Chandler advances by mauling 'Pitbull'
Bellator Fighting Championships needs several things to be a long-term, viable mixed martial arts promotion. Among those things is that the public must regard its fighters as legitimate, talented and dangerous enough to test the company's champions.
In some weight classes that's easier said than done, and Saturday's card in Atlantic City, N.J., showed that.
The middleweight division appears to be problematic for the company. Its champion, Hector Lombard, is a heavy hitter who has drawn attention for his made-for-viral-video knockouts. Yet the level of his opposition leaves his results in a tenuous place. Is he as good as a 29-2-1 record would indicate, or is his success based upon fighting washed-up names from the past? We still don't know after Lombard pasted Falaniko Vitale this past weekend. And based on the dynamics of the division, we might not know even after the next contender emerges from the company's middleweight tournament. The weight class has a long history of being fractured, and talent is dry outside of Zuffa since Strikeforce was brought into the fold.
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Lightweight is another story, as more fighters have potential at and around 155 pounds than in any other class in combat sports. Eddie Alvarez is well regarded in most circles because he competed and in most cases succeeded against high-level opposition before entering Bellator. In his last bout, a decision over Pat Curran, most observers felt the Philadelphian went unchallenged in a boring fight. Clearly, the tournament format won't always deliver noteworthy challengers. But sometimes it will, and based on the unblemished performances of his next contender Michael Chandler, Alvarez will face a much more serious threat later this year. Chandler, 25, won three fights in three months to earn the opportunity.
It's case by case, of course. No one wants Lombard's career to waste away as he mows over dead grass. Unless Bellator finds the Cuban a Michael Chandler -- someone the public will believe has a chance to win the belt -- he'll be a fringe player and never get the due he might be owed.
Here are grades for fighters competing in Bellator 44, the only event of note in the U.S. this past weekend:
Bellator 44 report card
Another in an impressive lot of mixed martial artists from the University of Missouri wrestling program, Michael Chandler scored the best win of his young career with a convincing decision over heavy hitter Patricky Freire. He deserves better than a "B" for a performance that netted him $100,000, the Bellator Season 4 lightweight tournament title and a crack at top-five-ranked Eddie Alvarez -- yet three low blows in three rounds speaks to his inexperience and isn't an "A"-worthy effort. Chandler (8-0), quick with a nonstop motor, fights like Frankie Edgar, but his striking isn't near the UFC champ's level. Still, Chandler, 25, proved he could hang on the feet thanks to his movement, quality jab and, of course, the threat of a takedown. He will push Alvarez, which is something to look forward to.
Another fight, another win and another knockout. Maybe it's not fair to Hector Lombard (29-2-1) that this stuff feels routine, but until the Bellator middleweight champion fights quality opponents who aren't years past whatever prime they had, he'll be little more than a fringe top-10 player. Lombard didn't explode off the opening bell as he had in recent fights. Instead, the stout, 33-year-old Cuban danced with Falaniko Vitale (29-10) and mixed wild lefts and rights. Credit goes to Lombard, however, for the beautiful knockout, which will be remembered among the best at the end of 2011 and is worth better than an above-average great. Still, unless Bellator can groom a middleweight to match Lombard, it will continue to feed him opponents who are perceived to have no shot like Vitale. Maiquel Falcao and Mamed Khalidov, who is tied to Polish promoter KSW, are the best opponents outside of Zuffa. Otherwise, whatever noise Lombard has made during an unbeaten-since-2006 stretch means little.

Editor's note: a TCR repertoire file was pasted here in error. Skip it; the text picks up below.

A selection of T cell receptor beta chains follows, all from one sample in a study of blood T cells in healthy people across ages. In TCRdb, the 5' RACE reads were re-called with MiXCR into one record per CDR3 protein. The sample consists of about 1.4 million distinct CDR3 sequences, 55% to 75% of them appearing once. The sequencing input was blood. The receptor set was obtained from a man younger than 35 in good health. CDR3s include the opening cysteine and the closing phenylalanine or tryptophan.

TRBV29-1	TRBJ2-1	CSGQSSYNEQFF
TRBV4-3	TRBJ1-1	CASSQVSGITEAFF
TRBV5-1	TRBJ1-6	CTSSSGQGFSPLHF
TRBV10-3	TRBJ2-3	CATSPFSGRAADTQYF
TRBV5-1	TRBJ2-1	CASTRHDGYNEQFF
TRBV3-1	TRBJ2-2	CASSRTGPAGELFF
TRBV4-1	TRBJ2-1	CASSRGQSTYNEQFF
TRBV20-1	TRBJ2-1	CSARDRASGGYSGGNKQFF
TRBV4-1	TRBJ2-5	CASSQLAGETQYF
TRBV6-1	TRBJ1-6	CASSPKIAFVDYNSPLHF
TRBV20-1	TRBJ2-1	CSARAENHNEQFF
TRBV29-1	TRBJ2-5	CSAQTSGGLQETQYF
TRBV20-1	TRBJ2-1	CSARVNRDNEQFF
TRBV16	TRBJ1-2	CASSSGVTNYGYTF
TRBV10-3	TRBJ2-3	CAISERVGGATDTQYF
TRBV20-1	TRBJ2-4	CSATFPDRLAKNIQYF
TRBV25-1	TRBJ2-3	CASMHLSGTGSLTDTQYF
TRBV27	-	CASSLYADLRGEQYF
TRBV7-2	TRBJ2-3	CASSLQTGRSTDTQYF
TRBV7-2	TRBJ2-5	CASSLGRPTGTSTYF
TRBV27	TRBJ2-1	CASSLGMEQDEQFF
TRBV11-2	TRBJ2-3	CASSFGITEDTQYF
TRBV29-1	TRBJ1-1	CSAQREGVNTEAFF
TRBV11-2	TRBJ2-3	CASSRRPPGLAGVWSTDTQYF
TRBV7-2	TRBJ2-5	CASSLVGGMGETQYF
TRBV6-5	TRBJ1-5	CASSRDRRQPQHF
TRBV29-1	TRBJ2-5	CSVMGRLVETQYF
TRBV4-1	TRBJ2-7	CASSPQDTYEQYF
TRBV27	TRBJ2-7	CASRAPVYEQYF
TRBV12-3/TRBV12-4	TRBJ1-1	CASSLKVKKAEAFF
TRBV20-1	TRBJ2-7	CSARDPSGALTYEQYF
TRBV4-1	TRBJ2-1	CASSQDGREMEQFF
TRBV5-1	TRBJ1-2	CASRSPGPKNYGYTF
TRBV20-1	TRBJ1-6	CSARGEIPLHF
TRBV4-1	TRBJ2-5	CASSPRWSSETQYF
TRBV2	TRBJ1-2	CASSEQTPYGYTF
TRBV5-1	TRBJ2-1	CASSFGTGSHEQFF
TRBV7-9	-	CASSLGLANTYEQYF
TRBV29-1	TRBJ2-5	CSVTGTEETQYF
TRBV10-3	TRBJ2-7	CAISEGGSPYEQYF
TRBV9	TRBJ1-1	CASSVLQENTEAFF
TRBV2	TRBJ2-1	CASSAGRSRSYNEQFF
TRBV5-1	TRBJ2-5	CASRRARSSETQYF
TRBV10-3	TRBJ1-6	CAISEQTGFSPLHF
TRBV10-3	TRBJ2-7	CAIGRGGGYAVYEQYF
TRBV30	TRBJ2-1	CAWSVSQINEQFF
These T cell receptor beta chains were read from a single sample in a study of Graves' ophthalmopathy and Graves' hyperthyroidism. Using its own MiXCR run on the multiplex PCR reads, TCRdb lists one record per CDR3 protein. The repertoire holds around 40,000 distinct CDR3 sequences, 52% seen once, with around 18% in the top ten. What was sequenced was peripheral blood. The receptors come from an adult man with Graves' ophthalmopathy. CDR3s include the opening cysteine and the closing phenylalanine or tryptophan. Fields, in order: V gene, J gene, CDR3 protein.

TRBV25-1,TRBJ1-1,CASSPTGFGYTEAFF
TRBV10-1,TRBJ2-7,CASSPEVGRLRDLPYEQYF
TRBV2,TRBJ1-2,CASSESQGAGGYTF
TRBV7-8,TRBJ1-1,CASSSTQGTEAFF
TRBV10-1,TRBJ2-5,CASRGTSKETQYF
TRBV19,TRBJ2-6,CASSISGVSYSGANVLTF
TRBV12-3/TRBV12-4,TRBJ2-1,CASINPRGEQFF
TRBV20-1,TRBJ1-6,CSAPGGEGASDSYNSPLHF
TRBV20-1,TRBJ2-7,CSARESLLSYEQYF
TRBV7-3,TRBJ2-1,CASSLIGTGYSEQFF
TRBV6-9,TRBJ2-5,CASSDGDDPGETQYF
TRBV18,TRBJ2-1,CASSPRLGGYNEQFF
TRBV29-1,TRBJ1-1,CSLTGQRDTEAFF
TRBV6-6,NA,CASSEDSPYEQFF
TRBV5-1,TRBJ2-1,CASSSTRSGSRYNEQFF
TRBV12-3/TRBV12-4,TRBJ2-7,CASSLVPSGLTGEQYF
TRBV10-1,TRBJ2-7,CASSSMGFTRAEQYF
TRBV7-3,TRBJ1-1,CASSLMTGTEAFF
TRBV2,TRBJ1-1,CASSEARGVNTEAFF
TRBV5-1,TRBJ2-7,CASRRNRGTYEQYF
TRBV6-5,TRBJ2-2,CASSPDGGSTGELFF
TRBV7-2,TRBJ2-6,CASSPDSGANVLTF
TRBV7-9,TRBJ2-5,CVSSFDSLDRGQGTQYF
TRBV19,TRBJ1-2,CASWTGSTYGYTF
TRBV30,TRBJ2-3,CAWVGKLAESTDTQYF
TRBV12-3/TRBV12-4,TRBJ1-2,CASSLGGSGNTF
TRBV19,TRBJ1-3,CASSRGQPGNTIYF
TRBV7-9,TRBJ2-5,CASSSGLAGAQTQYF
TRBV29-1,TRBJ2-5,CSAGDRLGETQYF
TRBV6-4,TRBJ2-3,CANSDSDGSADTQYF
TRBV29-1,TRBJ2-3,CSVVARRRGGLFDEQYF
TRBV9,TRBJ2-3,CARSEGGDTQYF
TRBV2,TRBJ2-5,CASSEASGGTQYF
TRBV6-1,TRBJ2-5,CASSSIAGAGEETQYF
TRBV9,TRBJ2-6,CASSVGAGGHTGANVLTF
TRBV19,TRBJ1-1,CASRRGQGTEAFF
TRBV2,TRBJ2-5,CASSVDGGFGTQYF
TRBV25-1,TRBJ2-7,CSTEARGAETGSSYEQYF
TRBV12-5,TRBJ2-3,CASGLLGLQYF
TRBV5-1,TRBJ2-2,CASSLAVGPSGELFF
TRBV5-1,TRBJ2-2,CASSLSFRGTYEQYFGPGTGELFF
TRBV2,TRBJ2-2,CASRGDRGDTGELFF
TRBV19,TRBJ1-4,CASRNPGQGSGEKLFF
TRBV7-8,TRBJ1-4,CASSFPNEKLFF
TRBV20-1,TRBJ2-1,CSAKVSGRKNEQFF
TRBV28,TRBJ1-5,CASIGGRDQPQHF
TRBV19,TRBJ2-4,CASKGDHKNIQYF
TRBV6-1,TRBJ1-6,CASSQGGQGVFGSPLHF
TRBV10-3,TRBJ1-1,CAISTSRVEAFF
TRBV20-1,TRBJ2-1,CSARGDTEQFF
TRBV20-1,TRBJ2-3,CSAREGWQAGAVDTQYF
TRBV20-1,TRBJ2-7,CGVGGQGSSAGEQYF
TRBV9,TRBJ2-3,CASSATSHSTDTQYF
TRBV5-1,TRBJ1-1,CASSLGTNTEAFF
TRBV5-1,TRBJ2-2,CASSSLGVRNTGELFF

Alexander Shlemenko is always fun to watch, even though the 26-year-old Russian middleweight is limited as a mixed martial artist. He's in trouble against a quality wrestler, but when opponents strike with him, Shlemenko twirls off spinning attacks that land with alarming accuracy. That's how he handled Brett Cooper on Saturday, a win that put Shlemenko (39-7) back in line for Bellator's next 185-pound tournament. Last time he made it through the finals before going the distance with Lombard. A dream fight unless you're prone to dizziness: Shlemenko versus Cung Le.
After two dazzling victories in Bellator's lightweight tournament, the explosive Patricky Freire (9-2) was neutralized by speed, movement and, above all else, wrestling as he fell on points to Michael Chandler in the finals. The slugger landed some shots, but he was never allowed to get comfortable in the cage, and that pressure clearly played a part in his defeat. From his back, "Pitbull" showed an ability to stand, but he generally lost the scrambles and barely registered any offense from his guard. The Brazilian also took three shots to the groin that could not have helped his cause.
Josh Gross covers MMA for ESPN.com. Follow him on Twitter at JoshGrossESPN.
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